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Brown agrees to reinstate women’s equestrian, women’s fencing in proposed settlement

1998 Cohen vs. Brown equal opportunity agreement to end in August 2024 if court approves settlement

The University announced today that it has agreed to reinstate both the women’s equestrian team and the women’s fencing team to varsity status after both teams had been moved to club status in May.

The partial reversal of a decision that originally demoted 11 varsity teams would end a legal standoff between the University and a group of plaintiffs who claimed the demotion of the women's teams violated 1998 Cohen vs. Brown equal opportunity agreement.

If the settlement is approved by the court, in addition to reinstating those teams, the University will put an August 2024 end date on a previously indefinite joint agreement, which uniquely mandates that Brown provide sports opportunities to women roughly proportional to the number of female undergraduates. 

Though plaintiffs in the case had previously requested that the University overturn the Excellence in Brown Athletics initiative in its entirety, “the court’s approval of the settlement will set aside the plaintiffs’ legal challenge to the changes to Brown’s sports program,” provided the University reinstates two women's teams in return.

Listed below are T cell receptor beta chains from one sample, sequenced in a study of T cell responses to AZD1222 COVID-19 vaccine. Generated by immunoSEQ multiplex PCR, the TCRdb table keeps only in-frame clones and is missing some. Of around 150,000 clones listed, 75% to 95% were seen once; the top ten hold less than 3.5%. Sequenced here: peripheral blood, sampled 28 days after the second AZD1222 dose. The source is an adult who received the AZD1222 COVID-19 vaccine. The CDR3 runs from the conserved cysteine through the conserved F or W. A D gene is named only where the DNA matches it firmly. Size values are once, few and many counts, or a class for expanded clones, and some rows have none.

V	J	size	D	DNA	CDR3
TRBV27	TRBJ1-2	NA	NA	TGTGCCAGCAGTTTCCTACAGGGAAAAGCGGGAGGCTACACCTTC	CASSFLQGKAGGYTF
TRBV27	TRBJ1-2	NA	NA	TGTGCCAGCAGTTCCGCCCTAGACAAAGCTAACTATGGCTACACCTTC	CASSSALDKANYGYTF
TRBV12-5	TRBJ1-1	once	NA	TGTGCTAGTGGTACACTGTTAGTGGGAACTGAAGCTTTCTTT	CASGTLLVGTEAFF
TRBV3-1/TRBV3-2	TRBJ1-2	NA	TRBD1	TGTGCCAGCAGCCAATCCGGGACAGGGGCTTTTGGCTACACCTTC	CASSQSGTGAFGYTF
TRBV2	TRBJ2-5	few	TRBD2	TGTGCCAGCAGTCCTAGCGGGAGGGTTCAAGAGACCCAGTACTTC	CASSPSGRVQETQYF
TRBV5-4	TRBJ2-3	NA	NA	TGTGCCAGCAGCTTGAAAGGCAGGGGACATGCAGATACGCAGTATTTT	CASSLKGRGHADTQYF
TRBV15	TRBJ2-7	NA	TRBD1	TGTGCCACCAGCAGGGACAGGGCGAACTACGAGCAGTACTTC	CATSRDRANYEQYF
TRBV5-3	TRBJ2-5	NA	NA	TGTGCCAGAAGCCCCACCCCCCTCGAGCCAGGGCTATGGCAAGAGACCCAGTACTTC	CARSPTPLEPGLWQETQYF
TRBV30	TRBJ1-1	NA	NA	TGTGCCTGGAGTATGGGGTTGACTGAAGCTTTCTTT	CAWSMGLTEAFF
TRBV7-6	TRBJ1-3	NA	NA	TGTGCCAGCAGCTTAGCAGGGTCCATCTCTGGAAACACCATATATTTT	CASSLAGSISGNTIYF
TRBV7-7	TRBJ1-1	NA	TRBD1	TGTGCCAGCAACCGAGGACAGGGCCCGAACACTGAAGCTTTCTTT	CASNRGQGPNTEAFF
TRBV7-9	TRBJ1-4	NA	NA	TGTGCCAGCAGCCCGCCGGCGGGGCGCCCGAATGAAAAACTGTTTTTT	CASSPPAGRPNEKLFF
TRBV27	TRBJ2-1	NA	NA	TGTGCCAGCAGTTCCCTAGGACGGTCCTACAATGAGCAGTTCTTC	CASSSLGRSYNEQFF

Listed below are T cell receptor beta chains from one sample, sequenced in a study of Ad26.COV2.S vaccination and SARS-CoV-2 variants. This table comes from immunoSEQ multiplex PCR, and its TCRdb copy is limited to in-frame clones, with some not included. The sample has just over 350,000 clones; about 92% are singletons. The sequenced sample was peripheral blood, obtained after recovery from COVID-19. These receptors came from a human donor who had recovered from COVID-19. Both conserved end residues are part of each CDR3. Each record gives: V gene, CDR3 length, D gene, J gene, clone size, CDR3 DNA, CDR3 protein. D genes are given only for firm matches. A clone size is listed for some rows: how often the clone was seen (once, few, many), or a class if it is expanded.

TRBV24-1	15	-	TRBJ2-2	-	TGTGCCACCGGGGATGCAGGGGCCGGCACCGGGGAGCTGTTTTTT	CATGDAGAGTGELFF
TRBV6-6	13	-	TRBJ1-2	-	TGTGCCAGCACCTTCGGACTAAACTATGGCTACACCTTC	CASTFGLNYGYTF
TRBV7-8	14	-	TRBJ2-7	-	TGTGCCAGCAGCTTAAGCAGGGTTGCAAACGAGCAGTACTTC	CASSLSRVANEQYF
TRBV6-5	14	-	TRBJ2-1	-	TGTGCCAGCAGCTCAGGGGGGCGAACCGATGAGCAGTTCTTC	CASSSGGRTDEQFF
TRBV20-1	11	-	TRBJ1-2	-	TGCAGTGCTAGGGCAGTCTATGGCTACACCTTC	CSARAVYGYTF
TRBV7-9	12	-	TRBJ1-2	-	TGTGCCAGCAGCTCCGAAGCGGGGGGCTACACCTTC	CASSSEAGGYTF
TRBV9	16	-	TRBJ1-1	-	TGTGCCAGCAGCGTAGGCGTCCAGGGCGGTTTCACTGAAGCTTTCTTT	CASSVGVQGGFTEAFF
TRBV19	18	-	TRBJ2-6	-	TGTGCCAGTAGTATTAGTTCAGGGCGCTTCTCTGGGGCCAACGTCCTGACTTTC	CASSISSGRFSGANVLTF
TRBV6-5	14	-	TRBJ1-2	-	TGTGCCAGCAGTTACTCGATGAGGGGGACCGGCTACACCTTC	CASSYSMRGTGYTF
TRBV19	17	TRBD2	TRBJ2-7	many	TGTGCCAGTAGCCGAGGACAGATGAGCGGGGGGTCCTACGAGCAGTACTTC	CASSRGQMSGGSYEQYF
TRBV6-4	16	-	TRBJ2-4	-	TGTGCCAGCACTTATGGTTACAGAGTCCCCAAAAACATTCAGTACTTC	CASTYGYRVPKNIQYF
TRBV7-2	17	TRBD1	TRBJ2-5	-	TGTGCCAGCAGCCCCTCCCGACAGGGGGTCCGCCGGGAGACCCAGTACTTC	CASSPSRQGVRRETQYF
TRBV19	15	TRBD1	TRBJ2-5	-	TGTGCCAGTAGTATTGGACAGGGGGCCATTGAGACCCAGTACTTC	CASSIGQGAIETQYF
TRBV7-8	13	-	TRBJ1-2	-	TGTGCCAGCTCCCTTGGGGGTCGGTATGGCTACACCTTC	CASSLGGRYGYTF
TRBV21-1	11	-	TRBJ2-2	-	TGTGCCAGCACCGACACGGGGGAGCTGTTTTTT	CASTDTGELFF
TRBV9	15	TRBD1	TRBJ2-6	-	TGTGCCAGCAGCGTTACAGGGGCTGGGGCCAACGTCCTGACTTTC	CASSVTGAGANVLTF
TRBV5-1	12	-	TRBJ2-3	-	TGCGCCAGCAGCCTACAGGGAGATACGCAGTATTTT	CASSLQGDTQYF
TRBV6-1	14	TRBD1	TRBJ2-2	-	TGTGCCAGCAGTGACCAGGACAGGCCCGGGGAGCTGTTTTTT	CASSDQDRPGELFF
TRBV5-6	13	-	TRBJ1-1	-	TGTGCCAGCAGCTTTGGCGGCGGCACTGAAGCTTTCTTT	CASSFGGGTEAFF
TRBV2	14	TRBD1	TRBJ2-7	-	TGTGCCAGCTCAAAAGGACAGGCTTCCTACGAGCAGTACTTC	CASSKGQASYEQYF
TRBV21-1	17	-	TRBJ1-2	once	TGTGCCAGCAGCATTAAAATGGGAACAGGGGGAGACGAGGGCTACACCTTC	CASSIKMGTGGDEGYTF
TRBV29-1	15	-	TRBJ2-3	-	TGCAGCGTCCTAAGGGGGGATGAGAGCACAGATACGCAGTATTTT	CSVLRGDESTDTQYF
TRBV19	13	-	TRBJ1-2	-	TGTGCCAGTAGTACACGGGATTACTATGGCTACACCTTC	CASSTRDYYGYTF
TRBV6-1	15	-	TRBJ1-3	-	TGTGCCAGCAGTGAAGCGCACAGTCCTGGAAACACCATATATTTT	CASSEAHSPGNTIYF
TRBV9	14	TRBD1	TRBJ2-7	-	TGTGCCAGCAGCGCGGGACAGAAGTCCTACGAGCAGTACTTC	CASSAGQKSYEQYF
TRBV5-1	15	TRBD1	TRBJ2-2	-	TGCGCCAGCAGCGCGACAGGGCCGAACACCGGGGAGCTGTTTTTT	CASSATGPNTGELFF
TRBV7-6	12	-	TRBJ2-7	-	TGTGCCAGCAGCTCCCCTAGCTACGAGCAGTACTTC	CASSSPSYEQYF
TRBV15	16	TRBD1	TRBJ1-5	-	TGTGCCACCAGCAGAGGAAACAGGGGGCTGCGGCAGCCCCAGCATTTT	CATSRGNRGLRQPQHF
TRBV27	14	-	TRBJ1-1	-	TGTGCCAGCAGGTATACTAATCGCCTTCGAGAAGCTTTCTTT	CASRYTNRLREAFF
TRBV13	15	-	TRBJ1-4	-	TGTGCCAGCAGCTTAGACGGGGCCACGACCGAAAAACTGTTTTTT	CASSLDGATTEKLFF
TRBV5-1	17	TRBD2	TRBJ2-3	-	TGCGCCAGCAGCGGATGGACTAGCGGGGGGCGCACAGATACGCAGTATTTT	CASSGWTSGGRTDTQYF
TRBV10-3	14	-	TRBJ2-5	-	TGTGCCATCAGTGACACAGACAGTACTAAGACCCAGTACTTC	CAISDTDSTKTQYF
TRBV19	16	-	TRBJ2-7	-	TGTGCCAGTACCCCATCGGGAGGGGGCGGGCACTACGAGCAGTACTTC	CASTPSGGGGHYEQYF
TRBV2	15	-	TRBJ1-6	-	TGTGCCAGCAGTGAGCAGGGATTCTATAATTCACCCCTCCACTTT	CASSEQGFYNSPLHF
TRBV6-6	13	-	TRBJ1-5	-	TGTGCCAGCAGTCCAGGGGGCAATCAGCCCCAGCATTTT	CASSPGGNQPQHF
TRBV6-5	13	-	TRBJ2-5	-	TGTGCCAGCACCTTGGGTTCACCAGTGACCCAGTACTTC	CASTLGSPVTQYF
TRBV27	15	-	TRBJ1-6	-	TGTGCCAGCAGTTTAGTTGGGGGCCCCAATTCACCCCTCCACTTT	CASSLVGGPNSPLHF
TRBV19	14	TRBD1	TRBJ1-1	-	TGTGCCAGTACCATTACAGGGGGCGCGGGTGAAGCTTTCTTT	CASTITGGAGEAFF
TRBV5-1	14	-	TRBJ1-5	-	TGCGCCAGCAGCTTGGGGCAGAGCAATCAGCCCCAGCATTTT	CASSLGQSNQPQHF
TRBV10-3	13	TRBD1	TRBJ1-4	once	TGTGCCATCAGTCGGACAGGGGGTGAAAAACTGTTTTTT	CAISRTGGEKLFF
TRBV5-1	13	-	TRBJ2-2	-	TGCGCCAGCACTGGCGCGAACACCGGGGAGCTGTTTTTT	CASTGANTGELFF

The initiative, which was announced in May, originally facilitated the demotion of 11 teams to club status, while adding both coed and women’s sailing to the varsity roster. In June, after alumni and student backlash, Brown reinstated men’s track and field and cross country teams, which prompted the plaintiffs in the 1998 Cohen case to file a motion arguing that the University was no longer in compliance with their agreement. 

"We are very pleased with the settlement,” President Christina Paxson P’19 said in a Thursday press release. “From the outset of this initiative, Brown’s efforts have been about one thing — increasing opportunities for our student-athletes to be part of a competitive program.”

Paxson stated that the equal opportunity agreement “served an important purpose when it was signed 22 years ago, but Brown’s commitment to women athletes transcends the agreement. We can provide excellent athletics opportunities for women and men, be a leader in upholding Title IX and have a competitive varsity program. And we will.”

In the press release, the University maintained that the unique standards of compliance set by the joint agreement hindered success in Brown athletics, limiting their ability “to offer women’s and men’s teams the competitive experience athletes deserve and expect,” according to the press release. 

The set end date to the agreement “will eventually eliminate the need for complex roster maneuvers or ‘management’ within the academic year, including managing ‘walk-ons’ or non-recruited student-athletes,” according to the press release, “which was an obstacle for teams to be truly competitive.”

Correction: A previous version of this story referred to the Cohen vs. Brown agreement as a Title IX compliance agreement. In fact, it is an equal opportunity agreement. The Herald regrets the error.


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